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Volume 106, Issue 19, 15 May 1997

Simulation of atomic zinc luminescence in rare gas solids: A localized pair potentials approach
View Description Hide DescriptionThe luminescence spectroscopy of atomic zinc isolated in the solid rare gases (Zn/RG) is compared with theoretical predictions obtained from the sum of diatomic Zn⋅RG and RG⋅RG pair potentials. In particular the existence of pairs of emission bands, both of which are assigned to the same gas phase electronic transition, is examined with the use of diatomic pair potentials to simulate the potential energy surfaces of the Jahn–Teller active vibrational modes of Zn in the solid rare gases Ar, Kr, and Xe. Simulations of the solid state Zn/RG luminescence are developed from a consideration of the excited state van der Waals cluster species in the gas phase. The maximum binding energy of the clusters is found in the cluster having a square planar structure at the energy minimum. Based on the results of the cluster calculations, lattice distortions which led to a dominant interaction between the Zn atom and four of its host atoms were sought to simulate the solid state luminescence. Two such vibronic modes were identified; one a lattice mode in which four rare gas atoms contract on a single plane toward the Zn atom, referred to as the waist mode, and the other a motion of the Zn atom toward an octahedral interstitial site of the lattice, the body mode. Energy calculations of these modes were carried out for rigid and relaxed rare gas lattices allowing identification of the high energy emission bands in the Zn/RG systems as arising from the waist mode, while the lower energy bands are associated with the body mode. The model also rationalizes the differences exhibited in the timeresolved behavior of the pairs of singlet emission bands in the Zn/Ar and Zn/Kr systems, whereby the lower energy band of a given system shows a risetime of a few hundred picoseconds while the higher energy band exhibits direct feeding. The steep gradient calculated on the waist mode, feeding the high energy band, and the flat gradient found on the body mode, feeding the lower energy emission, are consistent with the existence of a risetime in the latter and its absence in the former. The close agreement found between theory and experiment indicates the validity of using pair potentials in analysis of matrix zinc spectroscopy and thereby indicates that the luminescence is controlled by localized guest–host interactions.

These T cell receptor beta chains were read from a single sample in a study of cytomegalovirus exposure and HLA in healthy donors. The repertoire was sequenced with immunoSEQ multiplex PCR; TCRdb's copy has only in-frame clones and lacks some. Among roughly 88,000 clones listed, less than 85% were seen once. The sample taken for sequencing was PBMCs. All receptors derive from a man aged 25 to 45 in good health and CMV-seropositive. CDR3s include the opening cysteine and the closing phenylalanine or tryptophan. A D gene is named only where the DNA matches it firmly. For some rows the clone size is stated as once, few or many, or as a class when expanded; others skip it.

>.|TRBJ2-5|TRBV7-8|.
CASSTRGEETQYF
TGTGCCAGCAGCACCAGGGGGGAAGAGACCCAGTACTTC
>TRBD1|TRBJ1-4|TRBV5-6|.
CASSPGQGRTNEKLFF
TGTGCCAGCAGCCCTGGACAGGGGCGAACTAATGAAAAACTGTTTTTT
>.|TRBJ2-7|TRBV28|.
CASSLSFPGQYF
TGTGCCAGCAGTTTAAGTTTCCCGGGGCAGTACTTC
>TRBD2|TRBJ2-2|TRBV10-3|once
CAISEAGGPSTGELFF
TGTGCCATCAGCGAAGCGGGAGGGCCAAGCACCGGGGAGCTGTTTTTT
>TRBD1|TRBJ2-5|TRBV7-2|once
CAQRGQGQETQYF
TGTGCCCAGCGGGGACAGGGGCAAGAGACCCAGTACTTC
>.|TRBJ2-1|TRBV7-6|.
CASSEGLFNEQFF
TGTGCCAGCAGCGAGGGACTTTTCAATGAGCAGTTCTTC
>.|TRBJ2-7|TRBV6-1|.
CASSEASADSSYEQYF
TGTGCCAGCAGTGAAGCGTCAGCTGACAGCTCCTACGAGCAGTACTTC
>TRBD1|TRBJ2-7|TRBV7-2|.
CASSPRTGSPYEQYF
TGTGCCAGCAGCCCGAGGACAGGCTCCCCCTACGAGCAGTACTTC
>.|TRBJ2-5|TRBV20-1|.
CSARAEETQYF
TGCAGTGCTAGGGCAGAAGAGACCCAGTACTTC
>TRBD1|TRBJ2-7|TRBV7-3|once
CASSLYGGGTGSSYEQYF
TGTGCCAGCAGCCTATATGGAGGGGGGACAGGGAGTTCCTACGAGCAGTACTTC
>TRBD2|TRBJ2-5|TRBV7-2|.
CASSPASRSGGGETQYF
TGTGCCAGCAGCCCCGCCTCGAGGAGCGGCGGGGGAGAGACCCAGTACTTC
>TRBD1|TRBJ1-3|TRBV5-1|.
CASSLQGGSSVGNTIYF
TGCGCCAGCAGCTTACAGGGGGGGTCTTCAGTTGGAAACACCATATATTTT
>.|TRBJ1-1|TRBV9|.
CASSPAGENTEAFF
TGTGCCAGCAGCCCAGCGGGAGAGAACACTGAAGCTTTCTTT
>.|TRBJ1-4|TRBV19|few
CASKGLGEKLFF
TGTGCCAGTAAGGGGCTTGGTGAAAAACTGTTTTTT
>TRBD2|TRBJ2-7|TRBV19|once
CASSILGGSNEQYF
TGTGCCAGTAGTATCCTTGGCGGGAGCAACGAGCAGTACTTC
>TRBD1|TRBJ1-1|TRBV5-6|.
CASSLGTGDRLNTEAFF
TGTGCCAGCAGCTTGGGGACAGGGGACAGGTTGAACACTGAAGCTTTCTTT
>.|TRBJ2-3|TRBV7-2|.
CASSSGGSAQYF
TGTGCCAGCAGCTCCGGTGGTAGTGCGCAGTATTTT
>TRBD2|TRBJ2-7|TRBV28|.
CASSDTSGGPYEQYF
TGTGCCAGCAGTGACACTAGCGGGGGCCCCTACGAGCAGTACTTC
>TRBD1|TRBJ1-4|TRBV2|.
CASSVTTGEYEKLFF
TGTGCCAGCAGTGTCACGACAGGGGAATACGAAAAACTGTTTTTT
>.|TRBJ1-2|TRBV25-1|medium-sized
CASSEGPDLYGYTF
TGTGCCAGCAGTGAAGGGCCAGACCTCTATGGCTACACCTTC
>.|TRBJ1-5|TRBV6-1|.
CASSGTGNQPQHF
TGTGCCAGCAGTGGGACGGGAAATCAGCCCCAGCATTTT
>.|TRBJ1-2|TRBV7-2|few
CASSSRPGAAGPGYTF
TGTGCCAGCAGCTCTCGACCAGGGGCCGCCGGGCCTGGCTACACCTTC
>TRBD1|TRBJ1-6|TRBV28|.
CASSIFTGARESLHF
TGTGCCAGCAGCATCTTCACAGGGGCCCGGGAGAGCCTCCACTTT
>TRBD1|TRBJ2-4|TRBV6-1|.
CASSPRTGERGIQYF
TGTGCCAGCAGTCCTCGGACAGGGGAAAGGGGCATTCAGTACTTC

Longrange interaction of the ^{39}K(4s)+ ^{39}K(4p) asymptote by photoassociative spectroscopy. I. The pure longrange state and the longrange potential constants